Cajolá is a community an hour away from Xela where we met with one of the community leaders, Ellí, to talk about the history of the community and the struggles the community is facing. The community has been pretty independent of the government since the police and military were kicked out 32 years ago, as well as the corrupt judge that was serving the town. Since then, the community leaders are in charge of caring and protecting the community. While some may think it is very radical to not have government officers there, the community is actually very safe and peaceful, apart from times when foreigners disrupt the peace. Disputes and felonies are minimal and are solved through the community leaders. To me, Cajolá is a great example of community at its finest. When a community decides to work together and dictate their own future, great projects can happen, such as the weaving cooperative, honey cooperative, chicken cooperative, and education program they have started.
Through the weaving and chicken cooperative, the women in the community have been able to create jobs and sustain their family. Because of forced migration to the US, meaning there are not enough jobs or ways to continue to sustain their family as breadwinners, there are a lack of men in the community. So women were left behind to take care of the household. The women who are involved in the cooperative are finding ways to provide an extra income that is small, but helpful to their family.
What I liked the most about this community, however, was the community pre-school that teaches children in their native Mayan language. The Reggio Emilia approach allow the children to pursue their interests and allow them to think independently by learning through investigation and experimentation. The children learn about the earth by planting vegetables and about Mayan cosmovision. They learn to read and write in both Spanish and Maya Mam. The teachers of the school that met with us were 4 woman that were interested in educating younger generations and preserving their culture. The school is one of the projects for also providing job options to the youth so that they do not have to migrate.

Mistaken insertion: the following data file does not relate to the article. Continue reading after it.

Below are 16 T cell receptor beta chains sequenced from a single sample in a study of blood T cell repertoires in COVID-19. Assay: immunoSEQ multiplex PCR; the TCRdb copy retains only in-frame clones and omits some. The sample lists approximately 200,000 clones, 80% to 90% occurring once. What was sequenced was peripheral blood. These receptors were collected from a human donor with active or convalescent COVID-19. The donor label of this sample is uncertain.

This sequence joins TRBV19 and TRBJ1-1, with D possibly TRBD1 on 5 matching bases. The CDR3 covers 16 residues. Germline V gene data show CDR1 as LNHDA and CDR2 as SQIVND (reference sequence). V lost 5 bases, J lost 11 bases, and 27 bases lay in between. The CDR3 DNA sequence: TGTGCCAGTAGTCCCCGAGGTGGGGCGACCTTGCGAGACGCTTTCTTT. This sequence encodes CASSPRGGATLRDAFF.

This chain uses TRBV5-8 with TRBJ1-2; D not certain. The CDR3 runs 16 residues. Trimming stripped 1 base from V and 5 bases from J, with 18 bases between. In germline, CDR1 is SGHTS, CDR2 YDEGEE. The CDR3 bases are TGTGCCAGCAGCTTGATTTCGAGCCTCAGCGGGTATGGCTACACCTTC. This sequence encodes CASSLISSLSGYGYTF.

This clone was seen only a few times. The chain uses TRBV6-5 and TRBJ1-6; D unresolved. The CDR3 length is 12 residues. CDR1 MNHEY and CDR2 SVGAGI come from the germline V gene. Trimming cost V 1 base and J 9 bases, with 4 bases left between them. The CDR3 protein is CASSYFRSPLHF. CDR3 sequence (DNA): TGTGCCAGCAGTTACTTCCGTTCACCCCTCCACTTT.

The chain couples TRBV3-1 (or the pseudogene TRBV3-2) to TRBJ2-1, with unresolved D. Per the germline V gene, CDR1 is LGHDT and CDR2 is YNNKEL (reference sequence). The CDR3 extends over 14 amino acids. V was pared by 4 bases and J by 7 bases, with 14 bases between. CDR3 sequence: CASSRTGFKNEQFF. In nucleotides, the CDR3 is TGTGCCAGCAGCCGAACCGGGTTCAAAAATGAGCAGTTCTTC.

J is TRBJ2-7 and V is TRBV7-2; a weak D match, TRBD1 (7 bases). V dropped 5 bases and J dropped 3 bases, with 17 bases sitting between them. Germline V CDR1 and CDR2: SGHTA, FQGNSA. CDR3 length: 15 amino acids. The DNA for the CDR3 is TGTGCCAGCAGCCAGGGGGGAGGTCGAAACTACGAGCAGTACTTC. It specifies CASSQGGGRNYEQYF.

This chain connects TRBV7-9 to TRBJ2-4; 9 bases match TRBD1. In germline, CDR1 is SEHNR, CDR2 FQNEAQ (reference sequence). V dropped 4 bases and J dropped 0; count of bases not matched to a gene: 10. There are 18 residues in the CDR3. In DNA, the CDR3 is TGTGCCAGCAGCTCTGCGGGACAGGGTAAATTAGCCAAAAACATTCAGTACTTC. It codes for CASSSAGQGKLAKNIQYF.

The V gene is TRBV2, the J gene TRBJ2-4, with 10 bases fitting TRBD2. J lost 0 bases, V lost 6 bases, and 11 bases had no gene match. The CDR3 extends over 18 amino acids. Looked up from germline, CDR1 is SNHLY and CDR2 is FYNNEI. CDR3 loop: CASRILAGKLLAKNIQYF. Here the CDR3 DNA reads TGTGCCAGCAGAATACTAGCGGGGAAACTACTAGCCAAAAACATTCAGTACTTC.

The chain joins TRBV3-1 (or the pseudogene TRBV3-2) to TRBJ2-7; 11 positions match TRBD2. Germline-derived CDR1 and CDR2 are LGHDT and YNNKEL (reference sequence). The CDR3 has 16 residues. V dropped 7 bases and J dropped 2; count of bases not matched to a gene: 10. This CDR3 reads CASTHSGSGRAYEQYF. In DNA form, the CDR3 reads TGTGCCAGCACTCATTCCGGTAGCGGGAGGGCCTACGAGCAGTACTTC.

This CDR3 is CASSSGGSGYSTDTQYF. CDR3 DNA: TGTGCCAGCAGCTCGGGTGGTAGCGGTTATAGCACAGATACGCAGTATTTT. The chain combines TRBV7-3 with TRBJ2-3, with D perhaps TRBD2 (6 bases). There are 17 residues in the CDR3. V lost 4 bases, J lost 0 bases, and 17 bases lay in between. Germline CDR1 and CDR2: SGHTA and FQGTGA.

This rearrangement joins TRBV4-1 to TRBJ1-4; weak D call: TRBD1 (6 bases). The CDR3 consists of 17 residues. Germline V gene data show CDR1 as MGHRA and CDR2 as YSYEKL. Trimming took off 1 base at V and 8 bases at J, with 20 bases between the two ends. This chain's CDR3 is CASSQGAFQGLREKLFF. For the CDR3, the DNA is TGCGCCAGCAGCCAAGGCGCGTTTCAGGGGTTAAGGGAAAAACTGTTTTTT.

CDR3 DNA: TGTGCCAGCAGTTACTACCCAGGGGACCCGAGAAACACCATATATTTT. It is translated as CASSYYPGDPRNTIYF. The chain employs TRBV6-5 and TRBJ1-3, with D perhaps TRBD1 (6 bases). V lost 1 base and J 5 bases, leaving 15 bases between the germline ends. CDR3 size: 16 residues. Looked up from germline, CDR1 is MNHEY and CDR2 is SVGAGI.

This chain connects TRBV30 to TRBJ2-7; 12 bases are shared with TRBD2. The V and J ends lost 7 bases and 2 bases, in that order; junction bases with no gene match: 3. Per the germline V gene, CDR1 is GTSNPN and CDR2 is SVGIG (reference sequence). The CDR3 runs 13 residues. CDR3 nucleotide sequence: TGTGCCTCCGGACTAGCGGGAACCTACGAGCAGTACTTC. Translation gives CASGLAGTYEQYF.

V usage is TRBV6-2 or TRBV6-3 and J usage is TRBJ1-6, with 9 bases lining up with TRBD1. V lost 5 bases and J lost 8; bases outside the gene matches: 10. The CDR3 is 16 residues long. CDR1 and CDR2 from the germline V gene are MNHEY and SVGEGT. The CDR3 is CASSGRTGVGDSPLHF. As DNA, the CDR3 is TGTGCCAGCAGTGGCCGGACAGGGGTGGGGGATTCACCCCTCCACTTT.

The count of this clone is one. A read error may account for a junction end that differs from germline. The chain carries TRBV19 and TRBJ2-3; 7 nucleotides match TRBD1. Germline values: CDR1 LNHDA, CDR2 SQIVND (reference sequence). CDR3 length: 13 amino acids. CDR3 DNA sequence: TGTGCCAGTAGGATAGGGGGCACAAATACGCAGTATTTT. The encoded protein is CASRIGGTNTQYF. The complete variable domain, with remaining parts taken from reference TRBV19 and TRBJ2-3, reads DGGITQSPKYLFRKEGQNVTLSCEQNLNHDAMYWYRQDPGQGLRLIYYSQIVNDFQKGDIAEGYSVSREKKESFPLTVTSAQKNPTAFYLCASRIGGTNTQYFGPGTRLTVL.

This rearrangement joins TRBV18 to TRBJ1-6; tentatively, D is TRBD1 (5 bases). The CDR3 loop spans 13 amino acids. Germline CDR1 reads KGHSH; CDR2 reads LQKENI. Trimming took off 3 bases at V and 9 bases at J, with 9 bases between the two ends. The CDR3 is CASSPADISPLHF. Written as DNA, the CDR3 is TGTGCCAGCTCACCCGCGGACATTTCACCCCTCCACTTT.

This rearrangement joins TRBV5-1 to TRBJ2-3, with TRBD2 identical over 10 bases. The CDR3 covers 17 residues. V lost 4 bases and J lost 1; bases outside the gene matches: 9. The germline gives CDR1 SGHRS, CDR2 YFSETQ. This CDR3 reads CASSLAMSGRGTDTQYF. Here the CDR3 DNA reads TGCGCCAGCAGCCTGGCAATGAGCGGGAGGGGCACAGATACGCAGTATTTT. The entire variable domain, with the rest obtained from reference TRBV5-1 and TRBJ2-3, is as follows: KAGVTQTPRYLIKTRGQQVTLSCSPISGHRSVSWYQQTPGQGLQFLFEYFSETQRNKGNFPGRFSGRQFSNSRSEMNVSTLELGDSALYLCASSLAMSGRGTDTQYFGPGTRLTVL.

Although the community struggles with a high rate of migration, the projects that the youth of the community is putting together is helping to create sustainable jobs that are proving successful. The success comes from cooperation within the community though. Some community members are more involved in the projects than others, but the success is providing some income to families. It is impressive how much a community can do without government assistance. Although government assistance in the schools for materials would be helpful, the community continues their efforts to provide everything the community needs.